There’s always that anticipation before you head off on a trip into the mountains, especially the southern alps of New Zealand. With unpredictable weather and average snow conditions she can be a hit or miss kinda deal.
Sometimes just getting to the start of your adventure can be a mission. All these things where running through my head as we sped up the Glenorchy road towards the Rees valley. The truck was loaded up with four smelly working men who had finished their long week slaving away for the man. But now it was our time. The weather maps looked good for the weekend with a massive high over the lower south Island. The Hilux was loaded up and she was punching it in 5th gear trying to make camp by dark. As we round a corner Mt Clarke looms in the far off distance. Staring you right in the face. Tempting you with its long snowy slopes and sun soaked ridges.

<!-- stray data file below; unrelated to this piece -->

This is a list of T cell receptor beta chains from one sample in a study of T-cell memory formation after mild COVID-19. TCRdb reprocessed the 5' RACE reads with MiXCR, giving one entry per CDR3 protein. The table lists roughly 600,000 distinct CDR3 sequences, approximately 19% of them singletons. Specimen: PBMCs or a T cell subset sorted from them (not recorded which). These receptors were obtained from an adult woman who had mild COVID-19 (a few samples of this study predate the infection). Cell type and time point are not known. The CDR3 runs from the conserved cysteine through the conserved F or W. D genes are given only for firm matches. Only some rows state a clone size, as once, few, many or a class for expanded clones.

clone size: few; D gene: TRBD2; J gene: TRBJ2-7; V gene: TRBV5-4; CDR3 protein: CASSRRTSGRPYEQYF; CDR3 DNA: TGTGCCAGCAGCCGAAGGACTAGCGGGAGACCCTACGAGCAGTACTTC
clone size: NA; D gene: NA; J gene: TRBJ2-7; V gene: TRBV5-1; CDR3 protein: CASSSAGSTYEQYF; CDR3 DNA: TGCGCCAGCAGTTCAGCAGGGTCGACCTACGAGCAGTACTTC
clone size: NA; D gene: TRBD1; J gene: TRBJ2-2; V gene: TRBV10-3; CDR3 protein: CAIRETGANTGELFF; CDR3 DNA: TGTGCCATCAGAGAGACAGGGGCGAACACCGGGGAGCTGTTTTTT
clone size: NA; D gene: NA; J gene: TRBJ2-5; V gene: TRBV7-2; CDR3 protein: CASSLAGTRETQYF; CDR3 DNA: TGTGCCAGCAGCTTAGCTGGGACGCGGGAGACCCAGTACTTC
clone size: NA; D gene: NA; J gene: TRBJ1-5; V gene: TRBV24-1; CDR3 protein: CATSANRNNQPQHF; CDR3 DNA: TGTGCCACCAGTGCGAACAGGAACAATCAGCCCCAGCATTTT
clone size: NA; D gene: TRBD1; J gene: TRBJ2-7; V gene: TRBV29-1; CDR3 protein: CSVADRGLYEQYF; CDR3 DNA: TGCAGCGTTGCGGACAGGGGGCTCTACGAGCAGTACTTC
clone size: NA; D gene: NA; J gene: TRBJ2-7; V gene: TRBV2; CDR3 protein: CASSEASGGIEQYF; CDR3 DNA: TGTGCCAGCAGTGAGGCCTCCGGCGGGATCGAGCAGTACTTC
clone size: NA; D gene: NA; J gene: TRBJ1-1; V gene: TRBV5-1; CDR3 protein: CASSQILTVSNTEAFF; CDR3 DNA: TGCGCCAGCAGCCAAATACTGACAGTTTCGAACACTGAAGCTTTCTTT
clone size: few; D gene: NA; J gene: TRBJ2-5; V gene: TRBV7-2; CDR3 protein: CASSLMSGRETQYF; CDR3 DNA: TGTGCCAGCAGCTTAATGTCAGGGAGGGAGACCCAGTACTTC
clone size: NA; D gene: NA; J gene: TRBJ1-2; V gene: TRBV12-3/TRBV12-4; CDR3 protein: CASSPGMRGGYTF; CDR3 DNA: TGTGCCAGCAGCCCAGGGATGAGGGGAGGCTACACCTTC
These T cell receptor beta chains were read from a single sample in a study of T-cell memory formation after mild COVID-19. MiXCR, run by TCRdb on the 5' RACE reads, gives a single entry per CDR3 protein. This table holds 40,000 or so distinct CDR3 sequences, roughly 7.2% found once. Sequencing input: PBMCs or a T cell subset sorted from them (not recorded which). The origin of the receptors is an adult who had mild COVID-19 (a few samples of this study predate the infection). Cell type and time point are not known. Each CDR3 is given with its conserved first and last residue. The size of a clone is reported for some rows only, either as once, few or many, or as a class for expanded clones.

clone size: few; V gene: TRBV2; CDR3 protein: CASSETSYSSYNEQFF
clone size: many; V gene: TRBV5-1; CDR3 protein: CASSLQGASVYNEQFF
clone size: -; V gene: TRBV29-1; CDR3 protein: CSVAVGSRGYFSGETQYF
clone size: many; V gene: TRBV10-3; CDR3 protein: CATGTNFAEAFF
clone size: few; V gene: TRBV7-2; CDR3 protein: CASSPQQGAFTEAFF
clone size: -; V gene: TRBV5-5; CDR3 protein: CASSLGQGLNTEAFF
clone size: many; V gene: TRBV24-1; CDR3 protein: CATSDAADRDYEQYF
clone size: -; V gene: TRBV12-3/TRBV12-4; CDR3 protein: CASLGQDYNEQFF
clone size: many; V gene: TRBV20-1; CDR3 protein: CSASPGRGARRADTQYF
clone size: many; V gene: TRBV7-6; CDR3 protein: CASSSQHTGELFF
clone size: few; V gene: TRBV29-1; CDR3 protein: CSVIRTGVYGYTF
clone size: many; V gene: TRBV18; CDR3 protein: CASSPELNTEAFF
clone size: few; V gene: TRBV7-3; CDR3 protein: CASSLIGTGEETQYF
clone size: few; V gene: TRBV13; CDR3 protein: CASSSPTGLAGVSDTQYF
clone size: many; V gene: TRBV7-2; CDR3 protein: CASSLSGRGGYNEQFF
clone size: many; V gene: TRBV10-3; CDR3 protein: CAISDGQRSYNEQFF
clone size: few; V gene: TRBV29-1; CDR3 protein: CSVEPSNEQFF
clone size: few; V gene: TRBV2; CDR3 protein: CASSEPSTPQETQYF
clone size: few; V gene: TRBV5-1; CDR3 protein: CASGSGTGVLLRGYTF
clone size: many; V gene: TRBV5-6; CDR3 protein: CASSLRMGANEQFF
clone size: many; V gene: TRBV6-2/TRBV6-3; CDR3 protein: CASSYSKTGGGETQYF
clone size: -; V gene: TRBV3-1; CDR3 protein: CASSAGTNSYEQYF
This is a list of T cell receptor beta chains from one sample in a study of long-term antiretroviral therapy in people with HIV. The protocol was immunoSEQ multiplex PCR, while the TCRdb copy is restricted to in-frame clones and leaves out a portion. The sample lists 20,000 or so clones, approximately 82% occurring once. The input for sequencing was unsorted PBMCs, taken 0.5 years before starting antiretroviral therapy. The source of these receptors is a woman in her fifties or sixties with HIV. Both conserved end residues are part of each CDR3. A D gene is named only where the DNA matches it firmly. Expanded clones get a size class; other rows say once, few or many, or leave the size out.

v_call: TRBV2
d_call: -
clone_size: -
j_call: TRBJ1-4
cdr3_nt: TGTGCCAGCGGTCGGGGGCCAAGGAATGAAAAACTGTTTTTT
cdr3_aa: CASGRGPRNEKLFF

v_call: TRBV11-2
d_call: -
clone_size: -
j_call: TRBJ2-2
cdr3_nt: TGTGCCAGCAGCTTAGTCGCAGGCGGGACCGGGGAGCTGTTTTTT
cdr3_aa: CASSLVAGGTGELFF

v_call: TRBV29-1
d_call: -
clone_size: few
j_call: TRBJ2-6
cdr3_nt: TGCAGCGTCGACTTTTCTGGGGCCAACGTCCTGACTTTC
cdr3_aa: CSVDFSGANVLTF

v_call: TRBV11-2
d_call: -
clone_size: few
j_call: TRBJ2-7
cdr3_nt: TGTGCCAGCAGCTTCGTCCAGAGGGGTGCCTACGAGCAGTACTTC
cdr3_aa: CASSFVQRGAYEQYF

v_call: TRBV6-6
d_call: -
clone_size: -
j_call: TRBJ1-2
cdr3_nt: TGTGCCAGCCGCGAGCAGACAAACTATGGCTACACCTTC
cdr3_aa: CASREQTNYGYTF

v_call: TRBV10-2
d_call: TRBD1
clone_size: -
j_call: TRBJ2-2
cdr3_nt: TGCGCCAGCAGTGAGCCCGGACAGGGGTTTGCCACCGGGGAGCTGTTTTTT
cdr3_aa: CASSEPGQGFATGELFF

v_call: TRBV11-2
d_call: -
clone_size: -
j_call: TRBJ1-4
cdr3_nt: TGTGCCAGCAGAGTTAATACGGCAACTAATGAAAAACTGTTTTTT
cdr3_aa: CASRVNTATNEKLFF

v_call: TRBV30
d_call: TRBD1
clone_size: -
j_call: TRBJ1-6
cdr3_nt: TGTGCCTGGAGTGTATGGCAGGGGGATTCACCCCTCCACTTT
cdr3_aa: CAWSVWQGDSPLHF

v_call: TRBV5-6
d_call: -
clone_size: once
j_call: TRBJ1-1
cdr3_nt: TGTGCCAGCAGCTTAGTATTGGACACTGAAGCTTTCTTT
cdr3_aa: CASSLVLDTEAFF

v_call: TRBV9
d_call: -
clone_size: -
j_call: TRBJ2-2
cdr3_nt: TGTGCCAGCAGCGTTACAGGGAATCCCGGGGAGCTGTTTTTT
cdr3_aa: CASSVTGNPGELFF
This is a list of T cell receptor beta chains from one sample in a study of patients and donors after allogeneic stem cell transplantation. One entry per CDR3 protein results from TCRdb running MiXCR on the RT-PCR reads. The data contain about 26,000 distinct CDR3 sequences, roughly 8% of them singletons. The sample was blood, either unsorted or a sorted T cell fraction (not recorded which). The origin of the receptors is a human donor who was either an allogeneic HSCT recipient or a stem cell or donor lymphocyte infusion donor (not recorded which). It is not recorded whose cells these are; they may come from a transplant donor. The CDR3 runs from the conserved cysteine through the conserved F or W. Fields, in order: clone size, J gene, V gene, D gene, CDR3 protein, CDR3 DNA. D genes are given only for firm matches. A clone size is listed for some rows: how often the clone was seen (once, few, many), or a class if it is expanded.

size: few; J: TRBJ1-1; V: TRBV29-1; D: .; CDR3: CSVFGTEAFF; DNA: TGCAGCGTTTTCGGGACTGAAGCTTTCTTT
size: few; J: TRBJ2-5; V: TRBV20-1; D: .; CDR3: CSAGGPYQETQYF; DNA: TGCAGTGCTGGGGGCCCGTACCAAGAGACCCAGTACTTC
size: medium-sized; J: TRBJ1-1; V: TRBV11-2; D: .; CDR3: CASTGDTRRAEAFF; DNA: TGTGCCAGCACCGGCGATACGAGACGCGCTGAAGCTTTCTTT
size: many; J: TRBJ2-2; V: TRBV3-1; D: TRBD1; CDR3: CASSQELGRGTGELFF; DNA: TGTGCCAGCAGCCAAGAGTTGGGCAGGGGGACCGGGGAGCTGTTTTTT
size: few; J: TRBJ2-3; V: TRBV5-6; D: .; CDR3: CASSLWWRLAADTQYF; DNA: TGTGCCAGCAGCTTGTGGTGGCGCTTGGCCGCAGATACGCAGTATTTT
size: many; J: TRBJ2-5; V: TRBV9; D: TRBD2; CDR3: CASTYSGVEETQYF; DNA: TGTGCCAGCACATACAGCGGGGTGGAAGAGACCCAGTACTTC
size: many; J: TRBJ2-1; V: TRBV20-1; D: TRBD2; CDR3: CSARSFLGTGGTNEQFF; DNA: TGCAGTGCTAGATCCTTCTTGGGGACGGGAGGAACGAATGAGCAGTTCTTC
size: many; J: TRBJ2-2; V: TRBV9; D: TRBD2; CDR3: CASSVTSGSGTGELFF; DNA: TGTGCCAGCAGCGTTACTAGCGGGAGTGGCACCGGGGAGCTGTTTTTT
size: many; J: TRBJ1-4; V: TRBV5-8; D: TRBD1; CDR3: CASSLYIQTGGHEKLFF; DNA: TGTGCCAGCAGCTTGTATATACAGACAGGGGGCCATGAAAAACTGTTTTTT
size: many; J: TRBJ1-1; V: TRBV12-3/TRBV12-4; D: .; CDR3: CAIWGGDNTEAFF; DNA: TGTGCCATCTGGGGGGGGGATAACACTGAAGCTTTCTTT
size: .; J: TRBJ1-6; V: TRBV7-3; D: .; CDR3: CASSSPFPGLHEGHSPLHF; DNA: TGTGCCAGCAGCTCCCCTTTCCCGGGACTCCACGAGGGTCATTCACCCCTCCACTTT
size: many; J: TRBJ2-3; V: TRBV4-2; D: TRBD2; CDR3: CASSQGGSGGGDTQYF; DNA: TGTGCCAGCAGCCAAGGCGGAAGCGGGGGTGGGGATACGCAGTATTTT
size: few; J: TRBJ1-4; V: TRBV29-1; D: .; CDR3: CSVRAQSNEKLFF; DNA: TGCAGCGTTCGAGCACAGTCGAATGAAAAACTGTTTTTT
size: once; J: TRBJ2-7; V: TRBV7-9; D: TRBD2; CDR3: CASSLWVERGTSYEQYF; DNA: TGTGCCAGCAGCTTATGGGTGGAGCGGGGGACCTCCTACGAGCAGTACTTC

Finally we enter the Rees valley and cross Muddy Creek and onto the 4wd track. We wound our way up the valley criss-crossing the river and losing the track every now and then. We made camp on dusk with the warmth of the day still hanging around. Camp was erected in no time and the fire was trying to cook my venison sausages (with not much success).
Sleep came easy that night. With the working week over and the dreams of the next days adventure.
Up the next day, first mistake. Pack your bags the night before. We pissed around packing and tying boards, snowboard boots and anything else which couldn’t fit inside. Eventually we hit the trail.
It’s always special entering a national park and today wasn’t any different. We crossed the swing bridge over the blue waters of the upper Rees River and entered the Mount Aspiring National Park. Ditching clothing layers once the pace was up, we carried on up the valley through the beech forest.